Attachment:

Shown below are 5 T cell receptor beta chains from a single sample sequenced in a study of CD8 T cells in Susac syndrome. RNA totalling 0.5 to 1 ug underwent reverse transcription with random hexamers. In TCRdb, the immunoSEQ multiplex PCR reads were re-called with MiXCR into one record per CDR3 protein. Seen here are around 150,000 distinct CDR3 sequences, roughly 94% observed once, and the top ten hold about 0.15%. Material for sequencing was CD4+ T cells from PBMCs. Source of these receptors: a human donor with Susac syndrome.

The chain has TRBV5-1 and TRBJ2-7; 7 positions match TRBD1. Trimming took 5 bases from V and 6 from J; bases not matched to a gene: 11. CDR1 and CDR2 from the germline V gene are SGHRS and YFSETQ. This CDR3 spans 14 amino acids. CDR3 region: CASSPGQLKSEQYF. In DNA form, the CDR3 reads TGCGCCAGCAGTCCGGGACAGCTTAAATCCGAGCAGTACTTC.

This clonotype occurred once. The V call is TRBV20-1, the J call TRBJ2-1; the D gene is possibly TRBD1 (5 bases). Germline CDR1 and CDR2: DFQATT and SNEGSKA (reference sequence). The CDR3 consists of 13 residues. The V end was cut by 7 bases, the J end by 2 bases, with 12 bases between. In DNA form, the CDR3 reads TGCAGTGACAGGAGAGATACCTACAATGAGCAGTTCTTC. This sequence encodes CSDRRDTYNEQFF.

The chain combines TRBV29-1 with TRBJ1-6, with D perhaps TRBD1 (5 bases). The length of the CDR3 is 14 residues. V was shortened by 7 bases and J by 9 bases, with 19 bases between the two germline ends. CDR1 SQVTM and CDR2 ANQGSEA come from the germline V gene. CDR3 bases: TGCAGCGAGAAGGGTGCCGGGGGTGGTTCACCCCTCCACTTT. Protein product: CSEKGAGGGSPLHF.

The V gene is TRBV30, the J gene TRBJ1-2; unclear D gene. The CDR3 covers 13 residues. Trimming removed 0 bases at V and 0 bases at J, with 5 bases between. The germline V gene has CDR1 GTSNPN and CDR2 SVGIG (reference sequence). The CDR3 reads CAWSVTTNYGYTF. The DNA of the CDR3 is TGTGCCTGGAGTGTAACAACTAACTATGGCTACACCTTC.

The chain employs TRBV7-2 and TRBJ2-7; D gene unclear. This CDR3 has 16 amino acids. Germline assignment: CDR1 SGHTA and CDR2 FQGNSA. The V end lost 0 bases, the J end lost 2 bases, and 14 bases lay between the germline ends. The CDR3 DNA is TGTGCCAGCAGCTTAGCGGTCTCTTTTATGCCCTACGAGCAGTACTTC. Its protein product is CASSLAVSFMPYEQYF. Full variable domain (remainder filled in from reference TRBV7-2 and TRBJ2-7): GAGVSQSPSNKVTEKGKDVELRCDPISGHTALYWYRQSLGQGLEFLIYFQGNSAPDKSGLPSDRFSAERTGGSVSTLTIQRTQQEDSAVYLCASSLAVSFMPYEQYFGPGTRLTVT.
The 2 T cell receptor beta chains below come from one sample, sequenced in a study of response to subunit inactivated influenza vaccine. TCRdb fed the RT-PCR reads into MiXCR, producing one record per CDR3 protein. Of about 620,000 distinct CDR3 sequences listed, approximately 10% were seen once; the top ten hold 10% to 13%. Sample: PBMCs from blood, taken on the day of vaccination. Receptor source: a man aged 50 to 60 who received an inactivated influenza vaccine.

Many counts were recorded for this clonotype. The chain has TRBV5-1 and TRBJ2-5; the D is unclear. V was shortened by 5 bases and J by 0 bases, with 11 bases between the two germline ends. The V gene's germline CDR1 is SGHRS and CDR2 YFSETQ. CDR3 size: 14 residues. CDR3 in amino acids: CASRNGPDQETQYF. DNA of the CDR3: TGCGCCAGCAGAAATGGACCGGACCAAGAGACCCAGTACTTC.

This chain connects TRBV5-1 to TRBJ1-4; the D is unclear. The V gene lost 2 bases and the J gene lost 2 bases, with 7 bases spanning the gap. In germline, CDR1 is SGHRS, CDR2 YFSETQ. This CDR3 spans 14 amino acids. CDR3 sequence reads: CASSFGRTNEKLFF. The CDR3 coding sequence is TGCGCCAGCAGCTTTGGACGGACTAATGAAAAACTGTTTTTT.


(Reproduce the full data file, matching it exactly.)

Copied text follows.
Shown below are 5 T cell receptor beta chains from a single sample sequenced in a study of CD8 T cells in Susac syndrome. RNA totalling 0.5 to 1 ug underwent reverse transcription with random hexamers. In TCRdb, the immunoSEQ multiplex PCR reads were re-called with MiXCR into one record per CDR3 protein. Seen here are around 150,000 distinct CDR3 sequences, roughly 94% observed once, and the top ten hold about 0.15%. Material for sequencing was CD4+ T cells from PBMCs. Source of these receptors: a human donor with Susac syndrome.

The chain has TRBV5-1 and TRBJ2-7; 7 positions match TRBD1. Trimming took 5 bases from V and 6 from J; bases not matched to a gene: 11. CDR1 and CDR2 from the germline V gene are SGHRS and YFSETQ. This CDR3 spans 14 amino acids. CDR3 region: CASSPGQLKSEQYF. In DNA form, the CDR3 reads TGCGCCAGCAGTCCGGGACAGCTTAAATCCGAGCAGTACTTC.

This clonotype occurred once. The V call is TRBV20-1, the J call TRBJ2-1; the D gene is possibly TRBD1 (5 bases). Germline CDR1 and CDR2: DFQATT and SNEGSKA (reference sequence). The CDR3 consists of 13 residues. The V end was cut by 7 bases, the J end by 2 bases, with 12 bases between. In DNA form, the CDR3 reads TGCAGTGACAGGAGAGATACCTACAATGAGCAGTTCTTC. This sequence encodes CSDRRDTYNEQFF.

The chain combines TRBV29-1 with TRBJ1-6, with D perhaps TRBD1 (5 bases). The length of the CDR3 is 14 residues. V was shortened by 7 bases and J by 9 bases, with 19 bases between the two germline ends. CDR1 SQVTM and CDR2 ANQGSEA come from the germline V gene. CDR3 bases: TGCAGCGAGAAGGGTGCCGGGGGTGGTTCACCCCTCCACTTT. Protein product: CSEKGAGGGSPLHF.

The V gene is TRBV30, the J gene TRBJ1-2; unclear D gene. The CDR3 covers 13 residues. Trimming removed 0 bases at V and 0 bases at J, with 5 bases between. The germline V gene has CDR1 GTSNPN and CDR2 SVGIG (reference sequence). The CDR3 reads CAWSVTTNYGYTF. The DNA of the CDR3 is TGTGCCTGGAGTGTAACAACTAACTATGGCTACACCTTC.

The chain employs TRBV7-2 and TRBJ2-7; D gene unclear. This CDR3 has 16 amino acids. Germline assignment: CDR1 SGHTA and CDR2 FQGNSA. The V end lost 0 bases, the J end lost 2 bases, and 14 bases lay between the germline ends. The CDR3 DNA is TGTGCCAGCAGCTTAGCGGTCTCTTTTATGCCCTACGAGCAGTACTTC. Its protein product is CASSLAVSFMPYEQYF. Full variable domain (remainder filled in from reference TRBV7-2 and TRBJ2-7): GAGVSQSPSNKVTEKGKDVELRCDPISGHTALYWYRQSLGQGLEFLIYFQGNSAPDKSGLPSDRFSAERTGGSVSTLTIQRTQQEDSAVYLCASSLAVSFMPYEQYFGPGTRLTVT.
The 2 T cell receptor beta chains below come from one sample, sequenced in a study of response to subunit inactivated influenza vaccine. TCRdb fed the RT-PCR reads into MiXCR, producing one record per CDR3 protein. Of about 620,000 distinct CDR3 sequences listed, approximately 10% were seen once; the top ten hold 10% to 13%. Sample: PBMCs from blood, taken on the day of vaccination. Receptor source: a man aged 50 to 60 who received an inactivated influenza vaccine.

Many counts were recorded for this clonotype. The chain has TRBV5-1 and TRBJ2-5; the D is unclear. V was shortened by 5 bases and J by 0 bases, with 11 bases between the two germline ends. The V gene's germline CDR1 is SGHRS and CDR2 YFSETQ. CDR3 size: 14 residues. CDR3 in amino acids: CASRNGPDQETQYF. DNA of the CDR3: TGCGCCAGCAGAAATGGACCGGACCAAGAGACCCAGTACTTC.

This chain connects TRBV5-1 to TRBJ1-4; the D is unclear. The V gene lost 2 bases and the J gene lost 2 bases, with 7 bases spanning the gap. In germline, CDR1 is SGHRS, CDR2 YFSETQ. This CDR3 spans 14 amino acids. CDR3 sequence reads: CASSFGRTNEKLFF. The CDR3 coding sequence is TGCGCCAGCAGCTTTGGACGGACTAATGAAAAACTGTTTTTT.